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Victorian Auditor General report: hospitals are failing to protect staff

Victorian Auditor General report: hospitals are failing to protect staff

The Victorian Auditor General’s Office (VAGO) has released the findings of its review of employee health and wellbeing in Victorian public hospitals. It will not surprise members to learn that the results are not good.

The audit, released in mid-November, examined the Department of Health, WorkSafe Victoria and three hospitals: Austin Health, Barwon Health and Central Gippsland Health during the period November 2019 to July 2022.

The audit’s three key findings were:

  1. Hospital employees’ mental health and wellbeing has deteriorated since 2019.
  2. The department does not effectively oversee if hospitals protect their employees’ mental health and wellbeing.
  3. Audited hospitals do not have processes that effectively manage psychosocial hazards to protect their employees.

That workers’ mental health and wellbeing has deteriorated since 2019, coinciding with the COVID-19 pandemic, is not news to members. Neither are the department’s lack of oversight and the gaps in hospitals’ processes to identify and effectively manage psychosocial hazards – but these are measures that we must actively seek to improve.

The OHS Act mandates that hospitals should have effective processes to identify and manage psychosocial hazards. VAGO’s report found that all three audited services do have processes for managing some psychosocial hazards, but they also had significant gaps in their processes for:

  • assessing and managing occupational violence and aggression (OVA) risks
  • identifying and managing fatigue.

Implementation of the ANMF (Vic Branch) 10-point plan to end violence and aggression has been a requirement under the Public Sector EBA since 2016, but the Branch is aware that many employers have been far too slow to action the plan’s practical and cultural changes required to make nurses, midwives and carers safer at work.

One of the key issues seems to be management misunderstanding of the purpose of the plan – that it is about systematic prevention. Currently, too many services are still reactive in their approach to OVA.

The Branch’s OHS manager recently gave a presentation at a Victorian Public Services Commissioner/WorkSafe forum on OVA on implementation of the 10-point plan. We will use VAGO’s audit to help reiterate the plan’s importance to management, and members can help too by ensuring they report any incident of OVA to their employer via VHIMS/Riskman or similar, and to us at ANMF via the OVA incident notification form.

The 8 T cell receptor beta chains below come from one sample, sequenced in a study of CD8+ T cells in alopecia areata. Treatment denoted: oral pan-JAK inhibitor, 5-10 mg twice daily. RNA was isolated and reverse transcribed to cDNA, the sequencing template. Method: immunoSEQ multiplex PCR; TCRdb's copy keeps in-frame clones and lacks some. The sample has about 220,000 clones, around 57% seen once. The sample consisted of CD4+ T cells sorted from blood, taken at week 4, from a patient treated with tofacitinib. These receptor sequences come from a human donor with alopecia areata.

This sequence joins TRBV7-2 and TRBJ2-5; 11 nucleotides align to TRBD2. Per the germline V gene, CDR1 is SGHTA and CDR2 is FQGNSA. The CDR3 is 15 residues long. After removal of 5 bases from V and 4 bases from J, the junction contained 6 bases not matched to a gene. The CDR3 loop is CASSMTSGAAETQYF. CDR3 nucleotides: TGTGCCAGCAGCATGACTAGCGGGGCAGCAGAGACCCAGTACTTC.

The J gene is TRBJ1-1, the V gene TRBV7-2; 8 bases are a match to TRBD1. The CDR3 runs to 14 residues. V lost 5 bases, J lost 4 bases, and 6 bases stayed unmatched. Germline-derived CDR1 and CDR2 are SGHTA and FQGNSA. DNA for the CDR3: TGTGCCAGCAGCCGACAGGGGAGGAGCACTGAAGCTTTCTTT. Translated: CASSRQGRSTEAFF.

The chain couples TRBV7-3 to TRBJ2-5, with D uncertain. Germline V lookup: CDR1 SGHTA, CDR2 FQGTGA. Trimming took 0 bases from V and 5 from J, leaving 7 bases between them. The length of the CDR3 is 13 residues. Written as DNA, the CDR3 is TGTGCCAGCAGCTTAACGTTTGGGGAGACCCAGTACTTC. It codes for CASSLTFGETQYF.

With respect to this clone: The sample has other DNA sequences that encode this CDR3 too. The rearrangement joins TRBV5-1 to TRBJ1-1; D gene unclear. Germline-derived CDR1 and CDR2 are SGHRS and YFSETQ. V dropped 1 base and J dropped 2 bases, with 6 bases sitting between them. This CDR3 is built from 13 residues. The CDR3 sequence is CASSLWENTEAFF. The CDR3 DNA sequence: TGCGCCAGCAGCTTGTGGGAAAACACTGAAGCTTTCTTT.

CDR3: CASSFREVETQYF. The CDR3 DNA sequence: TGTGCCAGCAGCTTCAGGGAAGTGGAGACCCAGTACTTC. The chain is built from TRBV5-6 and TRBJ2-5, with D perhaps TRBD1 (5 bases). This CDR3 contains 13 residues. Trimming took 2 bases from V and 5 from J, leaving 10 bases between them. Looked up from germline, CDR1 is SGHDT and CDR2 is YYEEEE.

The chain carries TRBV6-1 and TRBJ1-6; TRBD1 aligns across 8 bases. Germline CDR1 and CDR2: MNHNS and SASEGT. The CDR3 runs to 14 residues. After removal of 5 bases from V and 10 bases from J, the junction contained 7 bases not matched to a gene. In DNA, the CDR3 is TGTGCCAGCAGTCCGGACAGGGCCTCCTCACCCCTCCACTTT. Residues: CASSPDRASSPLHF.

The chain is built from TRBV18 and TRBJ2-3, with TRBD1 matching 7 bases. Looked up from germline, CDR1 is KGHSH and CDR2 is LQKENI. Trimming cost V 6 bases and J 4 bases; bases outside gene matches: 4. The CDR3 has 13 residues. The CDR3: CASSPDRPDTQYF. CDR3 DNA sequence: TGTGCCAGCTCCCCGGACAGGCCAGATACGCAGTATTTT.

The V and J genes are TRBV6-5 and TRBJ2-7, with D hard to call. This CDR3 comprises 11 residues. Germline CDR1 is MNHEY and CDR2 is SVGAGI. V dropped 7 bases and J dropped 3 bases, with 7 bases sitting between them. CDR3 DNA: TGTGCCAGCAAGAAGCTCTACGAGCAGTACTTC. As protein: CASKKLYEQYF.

Reporting to your employer is vital to ensure they have an accurate understanding of how, and how often, OVA is occurring in your workplace. Reporting to ANMF is vital as it enables us to support you and your colleagues, and take any necessary action. Reporting OVA to ANMF can result in systemic change within your workplace.

On matters of fatigue, the Branch believe that one of the key levers we can pull to help address the problem is changing how we roster. The Victorian rostering project has been investigating how rostering can be improved to reduce fatigue-related illness. The project is nearing its end and we will report back to members once the report and recommendations are finalised.

Will the VAGO audit help?

In response to its findings, VAGO made three key recommendations:

  1. The Department of Health should develop and implement a comprehensive framework to monitor and report on hospital employees’ mental health and wellbeing. The framework should include:
    • performance measures on OVA and fatigue
    • be based on survey and non-survey data
    • be monitored quarterly
    • be publicly reported on annually.
  2. The department should develop and implement a framework to monitor, evaluate and report on the outcomes of the programs it funds to support hospital employees’ mental health and wellbeing.
  3. The audited hospitals, in consultation with the department, should develop and implement a comprehensive employee mental health and wellbeing framework. This recommendation has been accepted by Barwon Health and Central Gippsland Health, and accepted in principal by Austin Health.

The Branch will consult with the department and the relevant ministers on how, and when, they plan to implement the recommendations. Interested members can read the full VAGO report at

WorkCover overhaul

VAGO’s audit comes as the state government seeks to overhaul the WorkCover system and increase employer responsibility for staff mental health injuries.

The government’s plans are aimed at improving the financial sustainability of the WorkCover scheme but may come at the expense of workers by reducing eligibility requirements for mental injury claims.

We will keep you updated as developments occur.